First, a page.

Russia Claims It Destroyed 25 Ukrainian USVs In Black Sea In Last 24 Hours

Ukrainian USVs
A Russian naval helicopter, possibly a Kamov Ka-27 engaging a Ukrainian kamikaze drone boat. In the insets, two images of the Ukrainian USVs damaged/captured (Image credit: The Aviationist, using Russian Ministry of Defense footage and images shared on Telegram)

The drone vessels, or USVs (Unmanned Surface Vehicles), were headed towards Crimea, the Russian MOD said.

Ukraine appears to have again intensified its naval kamikaze drone strikes against Russia’s BSF (Black Sea Fleet) in Crimea. Russia’s Ministry of Defense (RuMoD) claimed the destruction of a total of 15 Ukrainian drone boats on May over the last 24 hours on May 16, 2024 (the figure was reviewed to 25, in the report issued in the afternoon on May 17). Footage released by the RuMoD showed Russian helicopters, possibly Ka-27 Helix, shooting at vessels eventually destroying the “uncrewed boats” with “regular weapons.”

The footage that was circulated online shows small objects leaving a wake in the water captured from the helicopter’s side bay, and the door gun engaging the sea drones. At one point, a twin-barreled gun pod can be seen on the outboard stubs. If photos of other armed Ka-27 variants are anything to go by, these are installed one on each side.

While the make of the Ukrainian naval drones are not known, the service has been identified by experts using the Magura V5, various versions of the Sea Baby drones and the Mamai. It often uses them in coordination with strikes by Storm Shadow ALCM (Air-Launched Cruise Missiles) from Su-24 Fencer fighter bombers to cause maximum confusion and disarray among Russian defenders, while also overwhelming their surveillance systems.

Ukraine’s Naval Drones – Major Irritant for Russia

So far it appears that the BSF has set up its sea and aerial surveillance against Ukrainian USVs after several devastating tactical losses.

Some of the notable kamikaze actions include the Russian corvette Ivanovets being hit on January 31, 2024, and the landing ship Caesar Kunikov on February 14, 2024. Another footage in mid-May showing a Ka-27 helicopter destroying a Ukrainian USV that was carrying an R-73 AAM (Air-to-Air Missile), converted for SAM roles. The same day also saw a Magura V5 destroying the Russian Project 12150 “Mongoose”. high-speed patrol boat.

In late-2023, Ukrainian USVs hit six Russian warships. It claimed these included missile carrier Samun, a Project 22160 Pavel Derzhavin large patrol corvette, a chemical tanker Sig, amphibious assault/landing ship Oleneogorsky Gornyak, navy tugboat Nikolay Mur, and a new reconnaissance ship Vladimir Kaztskyi (Vladimir Kozytskyi).”

The Samum was struck by a Sea Baby USV on September 14, 2023; the Pavel Derzhavin on October 11; the Sig on August 4-5, which sustained “a hole in the engine room near the waterline”; the Oleneogorsky Gornyak hit by the Mamai on August 4 near the Russian port of Novorossiysk; the Vladimir Kozytskyi on October 26, that reported an “explosion” with smoke billowing from the engine room; and the Professor Nikolay Muru tugboat on October 14.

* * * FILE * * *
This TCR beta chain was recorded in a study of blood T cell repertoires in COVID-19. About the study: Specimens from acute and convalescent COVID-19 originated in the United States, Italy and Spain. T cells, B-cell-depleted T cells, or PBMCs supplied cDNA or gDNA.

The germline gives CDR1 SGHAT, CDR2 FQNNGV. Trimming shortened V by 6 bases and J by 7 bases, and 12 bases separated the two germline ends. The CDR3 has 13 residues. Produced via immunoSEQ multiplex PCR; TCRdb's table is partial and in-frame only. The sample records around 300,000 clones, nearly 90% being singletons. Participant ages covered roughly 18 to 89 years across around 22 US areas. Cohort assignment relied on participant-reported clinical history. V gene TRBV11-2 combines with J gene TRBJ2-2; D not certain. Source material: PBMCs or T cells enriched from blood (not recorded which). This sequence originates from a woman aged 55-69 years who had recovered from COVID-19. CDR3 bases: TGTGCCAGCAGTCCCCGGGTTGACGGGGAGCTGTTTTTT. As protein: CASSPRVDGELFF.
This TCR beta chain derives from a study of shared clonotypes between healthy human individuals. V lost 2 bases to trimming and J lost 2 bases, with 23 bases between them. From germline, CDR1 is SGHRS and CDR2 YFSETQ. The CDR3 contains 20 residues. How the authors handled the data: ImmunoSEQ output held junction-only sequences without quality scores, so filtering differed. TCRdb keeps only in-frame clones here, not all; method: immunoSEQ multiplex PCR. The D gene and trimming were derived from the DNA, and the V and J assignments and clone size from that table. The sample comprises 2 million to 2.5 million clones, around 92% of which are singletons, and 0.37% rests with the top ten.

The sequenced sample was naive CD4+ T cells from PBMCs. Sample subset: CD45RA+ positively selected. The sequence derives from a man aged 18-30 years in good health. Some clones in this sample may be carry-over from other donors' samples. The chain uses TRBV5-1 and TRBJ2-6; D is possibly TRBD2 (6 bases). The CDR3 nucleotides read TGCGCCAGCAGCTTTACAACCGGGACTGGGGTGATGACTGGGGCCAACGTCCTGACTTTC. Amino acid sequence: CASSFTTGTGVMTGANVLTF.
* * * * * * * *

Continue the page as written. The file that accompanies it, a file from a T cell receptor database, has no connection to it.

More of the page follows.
A Ukrainian USV captured by Russian forces. Note the missile launcher (Image via Telegram)

Helicopters vs Drones

According to RT, the boats destroyed on May 16, 2024, were headed in the “direction of Crimea” in “three groups,” and were “spotted” while being on “approach to the peninsula during the day.” The first attack happened around 2 pm, when BSF helicopters sank 11 drones “using their on-board guns.”

One more drone was spotted and dispatched within the next hour as well. This was followed by another attempted attack by three USVs approaching Crimea, detected around 7:30 pm local time. “They, too, were destroyed by Black Sea Fleet helicopters.”

The intensification of Ukrainian naval strikes also comes amid developments on the land front, after leading Western media reported Russian advances in and around Kharkiv, and Ukrainian “pullbacks” from the city. The Armed Forces of Ukraine (AFU) undertaking sea, air drones, ALCM and long-range ATACMS fires comes amid this backdrop. As we noted in a previous report, Ukraine actually aims to weaken Russia’s hold over Crimea and make it “untenable,” instead of outrightly displacing it.

Russian and Ukrainian Strategies

Posts by leading Russian ‘milbloggers’ on Telegram, say Ukraine is calculating Russia to pull back many of its leading air defense systems like the S-400 and frontline fighter aircraft to other bases, clearing the air for Ukraine. This would make way for larger, direct, well coordinated attacks on Crimea.

Discussions on many of these groups therefore suggest the RuMoD is delinking Crimean, BSF and the main land theaters (north, northeastern and southern Ukraine). The key for the Russian General Staff would be to conduct the war in a way where assets and formations of the two geographically contiguous theaters are not shifted to support the other, since that would weaken the one lending its resources.

At a strategic level, the manner of Russia’s progress on land indicates that its gains in seizing more territory disallow Ukraine to capitalize on its tactical scores in the Black Sea. So far, this defensive posture in Crimea, Black Sea and offensive posture on land have been benefited by a steady production of capital weapons like artillery, tanks and combat aircraft.

About Parth Satam
Parth Satam's career spans a decade and a half between two dailies and two defense publications. He believes war, as a human activity, has causes and results that go far beyond which missile and jet flies the fastest. He therefore loves analyzing military affairs at their intersection with foreign policy, economics, technology, society and history. The body of his work spans the entire breadth from defense aerospace, tactics, military doctrine and theory, personnel issues, West Asian, Eurasian affairs, the energy sector and Space.